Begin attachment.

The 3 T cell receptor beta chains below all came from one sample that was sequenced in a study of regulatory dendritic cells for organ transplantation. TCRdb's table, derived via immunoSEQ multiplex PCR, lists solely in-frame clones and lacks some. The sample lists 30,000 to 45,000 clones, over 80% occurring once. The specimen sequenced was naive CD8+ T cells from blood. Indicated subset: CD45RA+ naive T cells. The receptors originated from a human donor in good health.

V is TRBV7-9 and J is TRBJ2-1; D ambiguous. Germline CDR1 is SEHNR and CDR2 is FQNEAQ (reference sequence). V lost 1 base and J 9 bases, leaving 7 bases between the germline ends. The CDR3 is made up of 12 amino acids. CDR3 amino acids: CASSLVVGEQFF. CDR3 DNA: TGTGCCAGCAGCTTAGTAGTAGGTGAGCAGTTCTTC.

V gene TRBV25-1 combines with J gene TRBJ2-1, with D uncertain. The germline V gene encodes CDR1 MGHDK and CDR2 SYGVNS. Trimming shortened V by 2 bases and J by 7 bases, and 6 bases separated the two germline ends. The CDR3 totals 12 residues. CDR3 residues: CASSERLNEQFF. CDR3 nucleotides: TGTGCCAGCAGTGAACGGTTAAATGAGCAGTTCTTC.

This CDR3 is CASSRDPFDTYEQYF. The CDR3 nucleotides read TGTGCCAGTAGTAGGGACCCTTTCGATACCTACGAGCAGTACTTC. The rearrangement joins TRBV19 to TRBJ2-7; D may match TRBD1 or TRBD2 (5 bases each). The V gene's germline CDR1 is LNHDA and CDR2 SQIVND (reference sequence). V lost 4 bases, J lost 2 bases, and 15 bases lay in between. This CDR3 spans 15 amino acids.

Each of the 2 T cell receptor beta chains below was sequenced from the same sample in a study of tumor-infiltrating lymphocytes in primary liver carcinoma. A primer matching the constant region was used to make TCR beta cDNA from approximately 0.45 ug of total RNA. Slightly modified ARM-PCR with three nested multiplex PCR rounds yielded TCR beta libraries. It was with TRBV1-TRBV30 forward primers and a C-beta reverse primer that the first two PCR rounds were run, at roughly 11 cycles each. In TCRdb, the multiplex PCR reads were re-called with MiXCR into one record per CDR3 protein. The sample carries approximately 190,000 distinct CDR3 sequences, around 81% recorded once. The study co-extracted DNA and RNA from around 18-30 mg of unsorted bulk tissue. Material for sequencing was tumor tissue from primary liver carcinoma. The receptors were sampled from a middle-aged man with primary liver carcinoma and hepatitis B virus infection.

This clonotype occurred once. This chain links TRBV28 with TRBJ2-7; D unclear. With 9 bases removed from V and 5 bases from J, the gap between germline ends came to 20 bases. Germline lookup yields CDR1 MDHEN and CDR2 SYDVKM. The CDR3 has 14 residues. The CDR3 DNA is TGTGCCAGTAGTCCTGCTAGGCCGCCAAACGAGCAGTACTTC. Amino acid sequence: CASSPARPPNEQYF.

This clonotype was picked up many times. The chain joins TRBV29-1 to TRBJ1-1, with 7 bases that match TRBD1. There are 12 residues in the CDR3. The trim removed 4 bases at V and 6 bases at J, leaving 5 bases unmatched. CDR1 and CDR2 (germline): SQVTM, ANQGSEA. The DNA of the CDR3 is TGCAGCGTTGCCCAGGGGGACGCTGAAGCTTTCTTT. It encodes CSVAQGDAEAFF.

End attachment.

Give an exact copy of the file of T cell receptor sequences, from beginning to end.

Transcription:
The 3 T cell receptor beta chains below all came from one sample that was sequenced in a study of regulatory dendritic cells for organ transplantation. TCRdb's table, derived via immunoSEQ multiplex PCR, lists solely in-frame clones and lacks some. The sample lists 30,000 to 45,000 clones, over 80% occurring once. The specimen sequenced was naive CD8+ T cells from blood. Indicated subset: CD45RA+ naive T cells. The receptors originated from a human donor in good health.

V is TRBV7-9 and J is TRBJ2-1; D ambiguous. Germline CDR1 is SEHNR and CDR2 is FQNEAQ (reference sequence). V lost 1 base and J 9 bases, leaving 7 bases between the germline ends. The CDR3 is made up of 12 amino acids. CDR3 amino acids: CASSLVVGEQFF. CDR3 DNA: TGTGCCAGCAGCTTAGTAGTAGGTGAGCAGTTCTTC.

V gene TRBV25-1 combines with J gene TRBJ2-1, with D uncertain. The germline V gene encodes CDR1 MGHDK and CDR2 SYGVNS. Trimming shortened V by 2 bases and J by 7 bases, and 6 bases separated the two germline ends. The CDR3 totals 12 residues. CDR3 residues: CASSERLNEQFF. CDR3 nucleotides: TGTGCCAGCAGTGAACGGTTAAATGAGCAGTTCTTC.

This CDR3 is CASSRDPFDTYEQYF. The CDR3 nucleotides read TGTGCCAGTAGTAGGGACCCTTTCGATACCTACGAGCAGTACTTC. The rearrangement joins TRBV19 to TRBJ2-7; D may match TRBD1 or TRBD2 (5 bases each). The V gene's germline CDR1 is LNHDA and CDR2 SQIVND (reference sequence). V lost 4 bases, J lost 2 bases, and 15 bases lay in between. This CDR3 spans 15 amino acids.

Each of the 2 T cell receptor beta chains below was sequenced from the same sample in a study of tumor-infiltrating lymphocytes in primary liver carcinoma. A primer matching the constant region was used to make TCR beta cDNA from approximately 0.45 ug of total RNA. Slightly modified ARM-PCR with three nested multiplex PCR rounds yielded TCR beta libraries. It was with TRBV1-TRBV30 forward primers and a C-beta reverse primer that the first two PCR rounds were run, at roughly 11 cycles each. In TCRdb, the multiplex PCR reads were re-called with MiXCR into one record per CDR3 protein. The sample carries approximately 190,000 distinct CDR3 sequences, around 81% recorded once. The study co-extracted DNA and RNA from around 18-30 mg of unsorted bulk tissue. Material for sequencing was tumor tissue from primary liver carcinoma. The receptors were sampled from a middle-aged man with primary liver carcinoma and hepatitis B virus infection.

This clonotype occurred once. This chain links TRBV28 with TRBJ2-7; D unclear. With 9 bases removed from V and 5 bases from J, the gap between germline ends came to 20 bases. Germline lookup yields CDR1 MDHEN and CDR2 SYDVKM. The CDR3 has 14 residues. The CDR3 DNA is TGTGCCAGTAGTCCTGCTAGGCCGCCAAACGAGCAGTACTTC. Amino acid sequence: CASSPARPPNEQYF.

This clonotype was picked up many times. The chain joins TRBV29-1 to TRBJ1-1, with 7 bases that match TRBD1. There are 12 residues in the CDR3. The trim removed 4 bases at V and 6 bases at J, leaving 5 bases unmatched. CDR1 and CDR2 (germline): SQVTM, ANQGSEA. The DNA of the CDR3 is TGCAGCGTTGCCCAGGGGGACGCTGAAGCTTTCTTT. It encodes CSVAQGDAEAFF.